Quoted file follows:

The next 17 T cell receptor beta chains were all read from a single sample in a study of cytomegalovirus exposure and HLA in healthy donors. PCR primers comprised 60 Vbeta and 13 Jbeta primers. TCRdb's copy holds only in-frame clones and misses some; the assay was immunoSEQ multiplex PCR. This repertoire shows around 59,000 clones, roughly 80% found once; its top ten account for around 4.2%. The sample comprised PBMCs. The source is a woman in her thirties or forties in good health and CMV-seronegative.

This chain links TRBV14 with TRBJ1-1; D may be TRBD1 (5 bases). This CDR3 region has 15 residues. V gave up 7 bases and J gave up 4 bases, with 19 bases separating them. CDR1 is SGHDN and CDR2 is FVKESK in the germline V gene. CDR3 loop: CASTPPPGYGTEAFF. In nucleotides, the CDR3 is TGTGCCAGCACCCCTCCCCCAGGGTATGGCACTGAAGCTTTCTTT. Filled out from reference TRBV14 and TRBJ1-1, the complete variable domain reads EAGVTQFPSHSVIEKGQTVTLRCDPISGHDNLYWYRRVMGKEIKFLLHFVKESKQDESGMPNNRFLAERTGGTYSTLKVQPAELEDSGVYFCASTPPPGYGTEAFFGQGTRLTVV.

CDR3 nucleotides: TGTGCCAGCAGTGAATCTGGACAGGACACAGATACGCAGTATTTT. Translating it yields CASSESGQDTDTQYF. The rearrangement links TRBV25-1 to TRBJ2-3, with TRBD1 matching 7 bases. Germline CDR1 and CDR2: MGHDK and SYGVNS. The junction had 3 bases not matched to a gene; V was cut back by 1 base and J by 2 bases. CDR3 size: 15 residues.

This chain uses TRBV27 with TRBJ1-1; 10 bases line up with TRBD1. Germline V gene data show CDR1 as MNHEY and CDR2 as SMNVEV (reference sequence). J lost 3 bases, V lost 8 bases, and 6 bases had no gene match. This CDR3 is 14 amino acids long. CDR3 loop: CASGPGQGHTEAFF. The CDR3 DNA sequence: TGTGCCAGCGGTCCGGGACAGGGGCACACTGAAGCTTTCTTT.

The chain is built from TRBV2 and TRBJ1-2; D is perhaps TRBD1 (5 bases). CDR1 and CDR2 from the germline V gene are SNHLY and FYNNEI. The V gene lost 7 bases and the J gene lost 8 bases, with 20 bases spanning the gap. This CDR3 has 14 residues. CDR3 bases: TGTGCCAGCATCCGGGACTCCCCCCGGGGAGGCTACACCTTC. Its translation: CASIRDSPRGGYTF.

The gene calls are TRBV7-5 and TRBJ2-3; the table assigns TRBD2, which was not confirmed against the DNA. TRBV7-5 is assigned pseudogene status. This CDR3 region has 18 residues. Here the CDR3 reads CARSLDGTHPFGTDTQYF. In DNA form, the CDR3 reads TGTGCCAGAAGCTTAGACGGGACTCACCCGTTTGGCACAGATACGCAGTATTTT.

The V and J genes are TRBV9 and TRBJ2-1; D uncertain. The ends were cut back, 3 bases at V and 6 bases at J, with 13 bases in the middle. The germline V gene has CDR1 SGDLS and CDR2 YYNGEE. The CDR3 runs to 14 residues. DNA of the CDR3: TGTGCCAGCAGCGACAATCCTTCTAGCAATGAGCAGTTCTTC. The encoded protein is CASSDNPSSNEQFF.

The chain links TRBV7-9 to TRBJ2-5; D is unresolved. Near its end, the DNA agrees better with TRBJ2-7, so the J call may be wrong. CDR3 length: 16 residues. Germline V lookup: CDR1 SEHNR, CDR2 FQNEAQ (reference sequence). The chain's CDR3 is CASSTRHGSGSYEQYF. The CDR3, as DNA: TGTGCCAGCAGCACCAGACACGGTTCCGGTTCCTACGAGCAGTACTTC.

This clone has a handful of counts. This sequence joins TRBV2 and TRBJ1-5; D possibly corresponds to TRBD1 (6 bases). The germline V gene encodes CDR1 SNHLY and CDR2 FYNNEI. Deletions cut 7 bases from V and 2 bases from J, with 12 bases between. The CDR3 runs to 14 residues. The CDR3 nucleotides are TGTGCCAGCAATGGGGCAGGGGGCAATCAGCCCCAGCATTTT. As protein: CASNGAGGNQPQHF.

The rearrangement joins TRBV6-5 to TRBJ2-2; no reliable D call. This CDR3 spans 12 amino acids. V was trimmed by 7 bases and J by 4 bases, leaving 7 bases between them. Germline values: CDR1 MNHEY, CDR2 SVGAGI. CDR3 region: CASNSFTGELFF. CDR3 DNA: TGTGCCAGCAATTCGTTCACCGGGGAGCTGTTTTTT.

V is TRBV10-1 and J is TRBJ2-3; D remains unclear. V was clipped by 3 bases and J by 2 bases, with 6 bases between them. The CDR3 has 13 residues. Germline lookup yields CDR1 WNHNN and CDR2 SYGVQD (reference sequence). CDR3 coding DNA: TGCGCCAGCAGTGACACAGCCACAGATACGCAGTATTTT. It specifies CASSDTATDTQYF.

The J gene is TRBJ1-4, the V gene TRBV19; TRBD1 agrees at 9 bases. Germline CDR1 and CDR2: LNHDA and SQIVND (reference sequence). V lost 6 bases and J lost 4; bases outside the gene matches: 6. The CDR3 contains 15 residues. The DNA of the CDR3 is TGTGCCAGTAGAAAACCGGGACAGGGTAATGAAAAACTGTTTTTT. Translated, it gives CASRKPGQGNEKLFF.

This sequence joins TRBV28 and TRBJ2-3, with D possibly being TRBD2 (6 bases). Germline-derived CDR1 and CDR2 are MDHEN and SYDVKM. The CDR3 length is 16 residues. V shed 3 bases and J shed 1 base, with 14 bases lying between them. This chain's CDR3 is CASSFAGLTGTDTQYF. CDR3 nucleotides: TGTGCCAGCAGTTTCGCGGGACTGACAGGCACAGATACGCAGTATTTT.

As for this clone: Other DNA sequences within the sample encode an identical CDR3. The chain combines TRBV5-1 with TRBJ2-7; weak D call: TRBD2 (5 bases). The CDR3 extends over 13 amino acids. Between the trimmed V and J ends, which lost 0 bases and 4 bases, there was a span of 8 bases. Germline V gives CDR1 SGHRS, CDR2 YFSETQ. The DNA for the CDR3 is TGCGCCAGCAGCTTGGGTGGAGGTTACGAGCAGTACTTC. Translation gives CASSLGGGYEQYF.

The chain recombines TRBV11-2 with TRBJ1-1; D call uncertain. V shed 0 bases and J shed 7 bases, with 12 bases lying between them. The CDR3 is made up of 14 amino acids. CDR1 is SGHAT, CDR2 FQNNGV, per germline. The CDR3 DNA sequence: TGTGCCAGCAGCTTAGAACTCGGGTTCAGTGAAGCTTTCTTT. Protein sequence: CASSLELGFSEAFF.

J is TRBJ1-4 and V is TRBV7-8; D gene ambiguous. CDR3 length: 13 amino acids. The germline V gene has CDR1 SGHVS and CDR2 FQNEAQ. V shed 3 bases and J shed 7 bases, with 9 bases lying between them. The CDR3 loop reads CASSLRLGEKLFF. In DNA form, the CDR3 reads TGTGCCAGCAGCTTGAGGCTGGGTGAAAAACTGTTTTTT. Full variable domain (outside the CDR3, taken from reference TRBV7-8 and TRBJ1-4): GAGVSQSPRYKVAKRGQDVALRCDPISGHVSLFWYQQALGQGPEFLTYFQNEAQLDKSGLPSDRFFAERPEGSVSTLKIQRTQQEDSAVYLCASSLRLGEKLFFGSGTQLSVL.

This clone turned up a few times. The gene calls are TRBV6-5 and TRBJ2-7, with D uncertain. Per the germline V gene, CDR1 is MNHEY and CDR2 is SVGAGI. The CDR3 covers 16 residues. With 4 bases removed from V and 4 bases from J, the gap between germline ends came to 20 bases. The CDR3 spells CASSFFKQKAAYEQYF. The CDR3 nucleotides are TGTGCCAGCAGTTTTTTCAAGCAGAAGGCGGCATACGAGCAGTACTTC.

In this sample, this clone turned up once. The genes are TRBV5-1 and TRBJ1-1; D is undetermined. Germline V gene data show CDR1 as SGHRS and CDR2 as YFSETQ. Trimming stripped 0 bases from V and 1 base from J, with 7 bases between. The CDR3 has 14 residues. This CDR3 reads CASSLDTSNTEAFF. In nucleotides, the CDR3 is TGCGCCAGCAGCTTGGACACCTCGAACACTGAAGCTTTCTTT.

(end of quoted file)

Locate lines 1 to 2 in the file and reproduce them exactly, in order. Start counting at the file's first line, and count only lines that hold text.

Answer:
The next 17 T cell receptor beta chains were all read from a single sample in a study of cytomegalovirus exposure and HLA in healthy donors. PCR primers comprised 60 Vbeta and 13 Jbeta primers. TCRdb's copy holds only in-frame clones and misses some; the assay was immunoSEQ multiplex PCR. This repertoire shows around 59,000 clones, roughly 80% found once; its top ten account for around 4.2%. The sample comprised PBMCs. The source is a woman in her thirties or forties in good health and CMV-seronegative.

This chain links TRBV14 with TRBJ1-1; D may be TRBD1 (5 bases). This CDR3 region has 15 residues. V gave up 7 bases and J gave up 4 bases, with 19 bases separating them. CDR1 is SGHDN and CDR2 is FVKESK in the germline V gene. CDR3 loop: CASTPPPGYGTEAFF. In nucleotides, the CDR3 is TGTGCCAGCACCCCTCCCCCAGGGTATGGCACTGAAGCTTTCTTT. Filled out from reference TRBV14 and TRBJ1-1, the complete variable domain reads EAGVTQFPSHSVIEKGQTVTLRCDPISGHDNLYWYRRVMGKEIKFLLHFVKESKQDESGMPNNRFLAERTGGTYSTLKVQPAELEDSGVYFCASTPPPGYGTEAFFGQGTRLTVV.